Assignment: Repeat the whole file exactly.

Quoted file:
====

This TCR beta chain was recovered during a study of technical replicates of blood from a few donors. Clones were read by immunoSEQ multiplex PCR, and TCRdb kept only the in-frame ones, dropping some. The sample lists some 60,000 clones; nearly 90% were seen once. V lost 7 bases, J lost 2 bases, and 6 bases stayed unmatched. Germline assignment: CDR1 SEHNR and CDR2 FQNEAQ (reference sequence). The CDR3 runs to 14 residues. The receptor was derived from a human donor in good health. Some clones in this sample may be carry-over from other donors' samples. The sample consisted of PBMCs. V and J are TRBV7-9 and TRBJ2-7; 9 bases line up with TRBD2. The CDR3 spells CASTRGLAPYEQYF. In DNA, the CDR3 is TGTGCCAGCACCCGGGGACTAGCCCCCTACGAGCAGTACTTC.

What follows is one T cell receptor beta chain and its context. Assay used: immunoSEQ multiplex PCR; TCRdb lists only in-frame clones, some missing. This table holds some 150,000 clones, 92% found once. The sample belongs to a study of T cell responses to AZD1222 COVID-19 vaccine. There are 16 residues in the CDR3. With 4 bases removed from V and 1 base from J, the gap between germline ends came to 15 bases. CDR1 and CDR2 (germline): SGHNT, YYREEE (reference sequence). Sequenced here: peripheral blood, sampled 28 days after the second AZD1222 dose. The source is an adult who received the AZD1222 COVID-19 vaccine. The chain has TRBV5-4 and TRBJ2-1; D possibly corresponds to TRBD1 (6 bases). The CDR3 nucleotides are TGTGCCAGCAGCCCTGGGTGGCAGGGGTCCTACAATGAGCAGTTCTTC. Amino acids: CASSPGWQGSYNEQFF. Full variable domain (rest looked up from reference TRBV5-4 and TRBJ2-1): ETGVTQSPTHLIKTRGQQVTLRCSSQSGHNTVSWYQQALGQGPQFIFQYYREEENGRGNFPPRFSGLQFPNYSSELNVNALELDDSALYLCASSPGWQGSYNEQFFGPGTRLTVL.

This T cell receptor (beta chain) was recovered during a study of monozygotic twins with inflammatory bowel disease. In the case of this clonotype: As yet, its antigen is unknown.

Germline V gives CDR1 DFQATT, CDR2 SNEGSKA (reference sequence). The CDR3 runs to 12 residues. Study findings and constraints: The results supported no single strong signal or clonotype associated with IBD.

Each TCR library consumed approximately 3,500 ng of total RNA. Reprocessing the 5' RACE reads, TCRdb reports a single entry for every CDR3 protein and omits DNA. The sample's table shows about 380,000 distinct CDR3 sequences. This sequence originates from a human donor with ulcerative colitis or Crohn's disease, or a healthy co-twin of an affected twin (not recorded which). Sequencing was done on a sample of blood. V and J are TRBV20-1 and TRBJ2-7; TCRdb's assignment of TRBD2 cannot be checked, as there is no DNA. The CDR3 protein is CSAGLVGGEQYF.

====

This TCR beta chain was recovered during a study of technical replicates of blood from a few donors. Clones were read by immunoSEQ multiplex PCR, and TCRdb kept only the in-frame ones, dropping some. The sample lists some 60,000 clones; nearly 90% were seen once. V lost 7 bases, J lost 2 bases, and 6 bases stayed unmatched. Germline assignment: CDR1 SEHNR and CDR2 FQNEAQ (reference sequence). The CDR3 runs to 14 residues. The receptor was derived from a human donor in good health. Some clones in this sample may be carry-over from other donors' samples. The sample consisted of PBMCs. V and J are TRBV7-9 and TRBJ2-7; 9 bases line up with TRBD2. The CDR3 spells CASTRGLAPYEQYF. In DNA, the CDR3 is TGTGCCAGCACCCGGGGACTAGCCCCCTACGAGCAGTACTTC.

What follows is one T cell receptor beta chain and its context. Assay used: immunoSEQ multiplex PCR; TCRdb lists only in-frame clones, some missing. This table holds some 150,000 clones, 92% found once. The sample belongs to a study of T cell responses to AZD1222 COVID-19 vaccine. There are 16 residues in the CDR3. With 4 bases removed from V and 1 base from J, the gap between germline ends came to 15 bases. CDR1 and CDR2 (germline): SGHNT, YYREEE (reference sequence). Sequenced here: peripheral blood, sampled 28 days after the second AZD1222 dose. The source is an adult who received the AZD1222 COVID-19 vaccine. The chain has TRBV5-4 and TRBJ2-1; D possibly corresponds to TRBD1 (6 bases). The CDR3 nucleotides are TGTGCCAGCAGCCCTGGGTGGCAGGGGTCCTACAATGAGCAGTTCTTC. Amino acids: CASSPGWQGSYNEQFF. Full variable domain (rest looked up from reference TRBV5-4 and TRBJ2-1): ETGVTQSPTHLIKTRGQQVTLRCSSQSGHNTVSWYQQALGQGPQFIFQYYREEENGRGNFPPRFSGLQFPNYSSELNVNALELDDSALYLCASSPGWQGSYNEQFFGPGTRLTVL.

This T cell receptor (beta chain) was recovered during a study of monozygotic twins with inflammatory bowel disease. In the case of this clonotype: As yet, its antigen is unknown.

Germline V gives CDR1 DFQATT, CDR2 SNEGSKA (reference sequence). The CDR3 runs to 12 residues. Study findings and constraints: The results supported no single strong signal or clonotype associated with IBD.

Each TCR library consumed approximately 3,500 ng of total RNA. Reprocessing the 5' RACE reads, TCRdb reports a single entry for every CDR3 protein and omits DNA. The sample's table shows about 380,000 distinct CDR3 sequences. This sequence originates from a human donor with ulcerative colitis or Crohn's disease, or a healthy co-twin of an affected twin (not recorded which). Sequencing was done on a sample of blood. V and J are TRBV20-1 and TRBJ2-7; TCRdb's assignment of TRBD2 cannot be checked, as there is no DNA. The CDR3 protein is CSAGLVGGEQYF.